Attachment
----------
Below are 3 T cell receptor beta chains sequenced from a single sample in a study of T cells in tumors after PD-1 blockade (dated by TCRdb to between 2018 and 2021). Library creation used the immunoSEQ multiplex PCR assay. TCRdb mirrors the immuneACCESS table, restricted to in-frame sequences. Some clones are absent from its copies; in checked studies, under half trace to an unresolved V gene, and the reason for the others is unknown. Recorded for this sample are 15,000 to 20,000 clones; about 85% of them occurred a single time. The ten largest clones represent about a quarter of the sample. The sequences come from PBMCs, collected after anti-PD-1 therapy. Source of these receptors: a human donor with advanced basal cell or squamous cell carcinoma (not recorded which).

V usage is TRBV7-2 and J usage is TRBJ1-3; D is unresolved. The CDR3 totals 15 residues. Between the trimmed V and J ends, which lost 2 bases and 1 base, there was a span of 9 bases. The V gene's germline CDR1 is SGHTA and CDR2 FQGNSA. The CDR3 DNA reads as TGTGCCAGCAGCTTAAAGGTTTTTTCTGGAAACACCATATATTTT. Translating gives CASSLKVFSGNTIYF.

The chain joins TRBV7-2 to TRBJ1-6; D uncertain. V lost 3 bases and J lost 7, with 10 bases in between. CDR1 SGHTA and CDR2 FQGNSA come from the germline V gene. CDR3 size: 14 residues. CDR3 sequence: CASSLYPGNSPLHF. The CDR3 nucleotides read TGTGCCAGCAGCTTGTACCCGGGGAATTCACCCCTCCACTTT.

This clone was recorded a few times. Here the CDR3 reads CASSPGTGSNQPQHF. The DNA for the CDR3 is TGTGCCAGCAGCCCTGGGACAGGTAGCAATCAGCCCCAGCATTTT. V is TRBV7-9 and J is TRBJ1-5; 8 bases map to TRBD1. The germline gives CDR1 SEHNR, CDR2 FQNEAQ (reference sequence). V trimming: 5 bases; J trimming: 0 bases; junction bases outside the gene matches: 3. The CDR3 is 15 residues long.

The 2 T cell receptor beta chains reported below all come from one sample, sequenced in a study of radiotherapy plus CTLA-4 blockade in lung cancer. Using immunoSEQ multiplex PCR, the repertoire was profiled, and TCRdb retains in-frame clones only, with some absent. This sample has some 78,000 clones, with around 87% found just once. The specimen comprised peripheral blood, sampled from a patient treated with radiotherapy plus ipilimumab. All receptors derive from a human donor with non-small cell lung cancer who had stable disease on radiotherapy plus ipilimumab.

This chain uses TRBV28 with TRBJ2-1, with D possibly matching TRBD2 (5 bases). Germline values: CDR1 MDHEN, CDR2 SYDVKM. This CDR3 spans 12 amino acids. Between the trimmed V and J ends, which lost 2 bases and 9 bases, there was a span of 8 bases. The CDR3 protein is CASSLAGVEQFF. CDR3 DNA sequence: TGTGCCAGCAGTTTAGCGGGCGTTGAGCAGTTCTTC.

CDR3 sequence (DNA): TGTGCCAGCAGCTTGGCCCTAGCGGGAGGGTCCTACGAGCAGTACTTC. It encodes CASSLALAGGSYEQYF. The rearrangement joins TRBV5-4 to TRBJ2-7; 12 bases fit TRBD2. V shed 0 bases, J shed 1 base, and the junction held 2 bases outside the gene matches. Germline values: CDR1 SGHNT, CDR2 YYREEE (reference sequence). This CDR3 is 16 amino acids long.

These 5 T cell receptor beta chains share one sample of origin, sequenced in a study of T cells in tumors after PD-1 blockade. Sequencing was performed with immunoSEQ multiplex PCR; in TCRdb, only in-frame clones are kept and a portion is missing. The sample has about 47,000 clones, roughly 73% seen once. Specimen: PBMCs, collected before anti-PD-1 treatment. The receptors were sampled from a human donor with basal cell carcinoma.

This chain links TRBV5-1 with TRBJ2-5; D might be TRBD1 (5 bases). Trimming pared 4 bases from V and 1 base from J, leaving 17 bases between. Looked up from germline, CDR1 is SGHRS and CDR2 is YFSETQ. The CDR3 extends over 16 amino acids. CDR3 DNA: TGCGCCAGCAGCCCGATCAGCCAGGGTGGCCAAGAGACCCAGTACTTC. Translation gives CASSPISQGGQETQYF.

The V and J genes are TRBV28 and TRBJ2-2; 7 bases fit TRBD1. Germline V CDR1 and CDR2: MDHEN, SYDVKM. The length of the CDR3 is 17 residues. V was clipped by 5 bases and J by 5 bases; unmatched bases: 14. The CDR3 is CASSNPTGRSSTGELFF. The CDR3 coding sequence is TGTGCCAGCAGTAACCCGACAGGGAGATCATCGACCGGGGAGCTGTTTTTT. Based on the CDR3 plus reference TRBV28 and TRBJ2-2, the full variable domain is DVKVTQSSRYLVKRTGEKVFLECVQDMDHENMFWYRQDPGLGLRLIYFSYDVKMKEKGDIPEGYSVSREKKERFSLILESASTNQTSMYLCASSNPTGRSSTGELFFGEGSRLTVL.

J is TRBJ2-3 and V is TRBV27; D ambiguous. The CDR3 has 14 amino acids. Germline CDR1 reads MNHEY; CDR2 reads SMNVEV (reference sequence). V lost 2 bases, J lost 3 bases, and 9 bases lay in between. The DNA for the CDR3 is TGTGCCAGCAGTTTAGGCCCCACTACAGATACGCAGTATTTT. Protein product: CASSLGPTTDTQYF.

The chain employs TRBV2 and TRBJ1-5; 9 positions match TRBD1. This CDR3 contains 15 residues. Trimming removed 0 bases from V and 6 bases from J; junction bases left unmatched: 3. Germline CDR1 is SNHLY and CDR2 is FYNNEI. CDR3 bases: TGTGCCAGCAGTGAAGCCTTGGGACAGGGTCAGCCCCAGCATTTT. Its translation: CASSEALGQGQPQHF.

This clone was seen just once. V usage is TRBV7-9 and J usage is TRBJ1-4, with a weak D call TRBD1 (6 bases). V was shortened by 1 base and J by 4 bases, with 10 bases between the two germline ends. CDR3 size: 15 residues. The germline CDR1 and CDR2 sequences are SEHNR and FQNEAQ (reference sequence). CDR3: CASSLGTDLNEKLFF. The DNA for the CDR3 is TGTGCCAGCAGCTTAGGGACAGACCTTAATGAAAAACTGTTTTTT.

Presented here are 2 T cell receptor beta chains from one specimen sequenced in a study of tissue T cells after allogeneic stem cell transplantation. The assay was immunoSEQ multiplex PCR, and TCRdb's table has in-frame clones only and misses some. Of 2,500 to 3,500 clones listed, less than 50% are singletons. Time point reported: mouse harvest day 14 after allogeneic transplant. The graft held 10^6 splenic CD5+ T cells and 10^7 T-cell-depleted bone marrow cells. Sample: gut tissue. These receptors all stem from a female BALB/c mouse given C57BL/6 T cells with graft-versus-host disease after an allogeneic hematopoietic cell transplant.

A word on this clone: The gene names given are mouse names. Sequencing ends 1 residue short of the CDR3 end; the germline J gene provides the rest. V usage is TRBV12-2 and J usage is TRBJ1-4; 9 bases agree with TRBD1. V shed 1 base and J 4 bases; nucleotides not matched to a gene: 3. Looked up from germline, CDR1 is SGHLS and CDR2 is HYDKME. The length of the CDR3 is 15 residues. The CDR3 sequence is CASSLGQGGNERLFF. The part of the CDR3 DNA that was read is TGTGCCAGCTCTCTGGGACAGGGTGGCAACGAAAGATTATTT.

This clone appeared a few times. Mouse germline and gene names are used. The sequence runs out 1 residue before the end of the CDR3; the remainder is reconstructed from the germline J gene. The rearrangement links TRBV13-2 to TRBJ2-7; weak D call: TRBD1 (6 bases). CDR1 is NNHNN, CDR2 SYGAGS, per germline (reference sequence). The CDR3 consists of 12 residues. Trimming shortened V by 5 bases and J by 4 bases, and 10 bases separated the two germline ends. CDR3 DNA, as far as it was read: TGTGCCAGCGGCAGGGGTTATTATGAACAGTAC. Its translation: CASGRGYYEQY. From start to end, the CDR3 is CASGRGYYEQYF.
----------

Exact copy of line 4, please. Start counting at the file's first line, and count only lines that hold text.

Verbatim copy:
This clone was recorded a few times. Here the CDR3 reads CASSPGTGSNQPQHF. The DNA for the CDR3 is TGTGCCAGCAGCCCTGGGACAGGTAGCAATCAGCCCCAGCATTTT. V is TRBV7-9 and J is TRBJ1-5; 8 bases map to TRBD1. The germline gives CDR1 SEHNR, CDR2 FQNEAQ (reference sequence). V trimming: 5 bases; J trimming: 0 bases; junction bases outside the gene matches: 3. The CDR3 is 15 residues long.